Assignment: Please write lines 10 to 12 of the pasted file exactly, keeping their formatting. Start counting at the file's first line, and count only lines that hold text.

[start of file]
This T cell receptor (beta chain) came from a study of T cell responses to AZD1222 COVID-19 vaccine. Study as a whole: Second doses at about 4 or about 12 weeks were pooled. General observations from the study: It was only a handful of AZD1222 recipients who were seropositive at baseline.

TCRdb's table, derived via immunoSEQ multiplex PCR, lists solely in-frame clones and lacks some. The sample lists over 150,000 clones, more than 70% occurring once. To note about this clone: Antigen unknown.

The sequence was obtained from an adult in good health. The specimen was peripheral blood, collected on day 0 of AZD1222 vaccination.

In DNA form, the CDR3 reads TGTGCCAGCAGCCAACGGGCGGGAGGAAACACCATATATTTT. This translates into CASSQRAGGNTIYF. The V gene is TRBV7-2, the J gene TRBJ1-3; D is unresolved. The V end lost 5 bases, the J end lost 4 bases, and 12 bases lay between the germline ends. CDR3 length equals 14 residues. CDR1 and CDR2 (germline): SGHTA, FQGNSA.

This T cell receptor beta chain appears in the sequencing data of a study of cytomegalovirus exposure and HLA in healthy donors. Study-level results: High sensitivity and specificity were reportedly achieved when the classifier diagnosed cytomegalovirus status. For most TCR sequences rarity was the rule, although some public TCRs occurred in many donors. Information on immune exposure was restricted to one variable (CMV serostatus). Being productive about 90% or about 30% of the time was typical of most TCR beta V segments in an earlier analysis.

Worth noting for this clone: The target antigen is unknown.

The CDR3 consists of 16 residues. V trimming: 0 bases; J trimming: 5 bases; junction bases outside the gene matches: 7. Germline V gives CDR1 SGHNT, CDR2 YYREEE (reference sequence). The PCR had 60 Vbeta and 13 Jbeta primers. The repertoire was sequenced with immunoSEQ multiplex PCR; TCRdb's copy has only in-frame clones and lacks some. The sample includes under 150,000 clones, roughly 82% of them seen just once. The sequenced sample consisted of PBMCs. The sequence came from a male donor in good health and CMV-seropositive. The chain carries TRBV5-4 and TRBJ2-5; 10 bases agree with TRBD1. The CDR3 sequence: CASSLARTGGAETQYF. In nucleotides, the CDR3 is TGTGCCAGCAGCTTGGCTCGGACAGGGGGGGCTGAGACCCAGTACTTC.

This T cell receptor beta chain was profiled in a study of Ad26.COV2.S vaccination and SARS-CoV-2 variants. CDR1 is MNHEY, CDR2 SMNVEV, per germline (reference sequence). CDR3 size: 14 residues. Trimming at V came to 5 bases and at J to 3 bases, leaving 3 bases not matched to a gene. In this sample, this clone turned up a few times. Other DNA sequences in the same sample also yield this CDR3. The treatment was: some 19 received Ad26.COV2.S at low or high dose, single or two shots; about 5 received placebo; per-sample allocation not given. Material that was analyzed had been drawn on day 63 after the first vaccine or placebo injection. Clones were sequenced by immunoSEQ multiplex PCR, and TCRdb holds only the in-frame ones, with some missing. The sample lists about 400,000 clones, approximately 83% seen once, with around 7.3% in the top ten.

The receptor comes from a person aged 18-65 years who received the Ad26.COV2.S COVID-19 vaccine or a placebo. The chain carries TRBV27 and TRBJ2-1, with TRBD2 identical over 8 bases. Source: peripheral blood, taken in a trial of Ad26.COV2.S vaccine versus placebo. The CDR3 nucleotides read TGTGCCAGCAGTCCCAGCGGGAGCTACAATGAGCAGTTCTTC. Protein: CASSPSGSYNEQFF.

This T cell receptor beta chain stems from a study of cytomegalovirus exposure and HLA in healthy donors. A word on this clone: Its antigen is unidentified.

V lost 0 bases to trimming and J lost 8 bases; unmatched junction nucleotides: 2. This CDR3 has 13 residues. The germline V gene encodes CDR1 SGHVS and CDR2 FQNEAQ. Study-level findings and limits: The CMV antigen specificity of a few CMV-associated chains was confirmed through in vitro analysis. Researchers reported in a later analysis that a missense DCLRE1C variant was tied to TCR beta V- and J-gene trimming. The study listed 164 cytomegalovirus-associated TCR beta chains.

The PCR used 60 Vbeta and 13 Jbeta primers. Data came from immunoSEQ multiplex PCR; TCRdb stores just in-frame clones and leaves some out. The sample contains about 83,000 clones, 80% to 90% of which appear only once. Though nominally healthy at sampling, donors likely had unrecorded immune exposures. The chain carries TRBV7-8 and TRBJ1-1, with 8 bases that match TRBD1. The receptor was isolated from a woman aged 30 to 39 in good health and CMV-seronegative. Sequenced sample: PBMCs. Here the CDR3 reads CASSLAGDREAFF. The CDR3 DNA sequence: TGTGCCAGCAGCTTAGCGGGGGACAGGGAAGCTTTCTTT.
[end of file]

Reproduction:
This T cell receptor beta chain stems from a study of cytomegalovirus exposure and HLA in healthy donors. A word on this clone: Its antigen is unidentified.

V lost 0 bases to trimming and J lost 8 bases; unmatched junction nucleotides: 2. This CDR3 has 13 residues. The germline V gene encodes CDR1 SGHVS and CDR2 FQNEAQ. Study-level findings and limits: The CMV antigen specificity of a few CMV-associated chains was confirmed through in vitro analysis. Researchers reported in a later analysis that a missense DCLRE1C variant was tied to TCR beta V- and J-gene trimming. The study listed 164 cytomegalovirus-associated TCR beta chains.

The PCR used 60 Vbeta and 13 Jbeta primers. Data came from immunoSEQ multiplex PCR; TCRdb stores just in-frame clones and leaves some out. The sample contains about 83,000 clones, 80% to 90% of which appear only once. Though nominally healthy at sampling, donors likely had unrecorded immune exposures. The chain carries TRBV7-8 and TRBJ1-1, with 8 bases that match TRBD1. The receptor was isolated from a woman aged 30 to 39 in good health and CMV-seronegative. Sequenced sample: PBMCs. Here the CDR3 reads CASSLAGDREAFF. The CDR3 DNA sequence: TGTGCCAGCAGCTTAGCGGGGGACAGGGAAGCTTTCTTT.